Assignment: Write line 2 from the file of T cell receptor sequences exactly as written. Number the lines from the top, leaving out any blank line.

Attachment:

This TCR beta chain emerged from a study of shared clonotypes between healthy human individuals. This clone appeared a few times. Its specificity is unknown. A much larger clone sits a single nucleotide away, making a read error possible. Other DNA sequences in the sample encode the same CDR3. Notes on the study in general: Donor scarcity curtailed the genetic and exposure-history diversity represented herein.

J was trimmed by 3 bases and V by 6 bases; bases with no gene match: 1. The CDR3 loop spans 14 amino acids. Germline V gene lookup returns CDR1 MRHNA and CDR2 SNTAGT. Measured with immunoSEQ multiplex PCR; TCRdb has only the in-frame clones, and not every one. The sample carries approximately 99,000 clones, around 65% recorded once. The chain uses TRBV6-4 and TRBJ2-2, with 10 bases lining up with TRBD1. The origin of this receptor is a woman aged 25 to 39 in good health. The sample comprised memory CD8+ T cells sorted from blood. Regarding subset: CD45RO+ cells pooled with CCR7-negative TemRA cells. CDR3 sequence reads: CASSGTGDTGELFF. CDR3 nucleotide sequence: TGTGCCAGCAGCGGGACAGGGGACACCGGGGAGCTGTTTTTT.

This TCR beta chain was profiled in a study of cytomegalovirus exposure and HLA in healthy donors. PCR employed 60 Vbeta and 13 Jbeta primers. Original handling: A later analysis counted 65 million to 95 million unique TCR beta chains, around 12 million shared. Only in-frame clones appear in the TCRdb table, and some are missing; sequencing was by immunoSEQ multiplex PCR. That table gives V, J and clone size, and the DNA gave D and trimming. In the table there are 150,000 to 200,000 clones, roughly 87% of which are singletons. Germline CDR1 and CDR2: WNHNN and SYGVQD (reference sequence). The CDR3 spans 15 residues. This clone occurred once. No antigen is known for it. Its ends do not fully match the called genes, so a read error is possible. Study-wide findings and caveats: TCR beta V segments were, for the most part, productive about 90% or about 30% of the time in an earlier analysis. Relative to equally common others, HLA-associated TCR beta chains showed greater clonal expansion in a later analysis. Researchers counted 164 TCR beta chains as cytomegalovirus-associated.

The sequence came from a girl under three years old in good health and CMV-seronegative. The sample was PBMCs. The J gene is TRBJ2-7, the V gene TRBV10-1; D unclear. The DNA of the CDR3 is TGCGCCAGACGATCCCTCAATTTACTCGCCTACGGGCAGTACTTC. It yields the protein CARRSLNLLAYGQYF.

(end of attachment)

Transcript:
J was trimmed by 3 bases and V by 6 bases; bases with no gene match: 1. The CDR3 loop spans 14 amino acids. Germline V gene lookup returns CDR1 MRHNA and CDR2 SNTAGT. Measured with immunoSEQ multiplex PCR; TCRdb has only the in-frame clones, and not every one. The sample carries approximately 99,000 clones, around 65% recorded once. The chain uses TRBV6-4 and TRBJ2-2, with 10 bases lining up with TRBD1. The origin of this receptor is a woman aged 25 to 39 in good health. The sample comprised memory CD8+ T cells sorted from blood. Regarding subset: CD45RO+ cells pooled with CCR7-negative TemRA cells. CDR3 sequence reads: CASSGTGDTGELFF. CDR3 nucleotide sequence: TGTGCCAGCAGCGGGACAGGGGACACCGGGGAGCTGTTTTTT.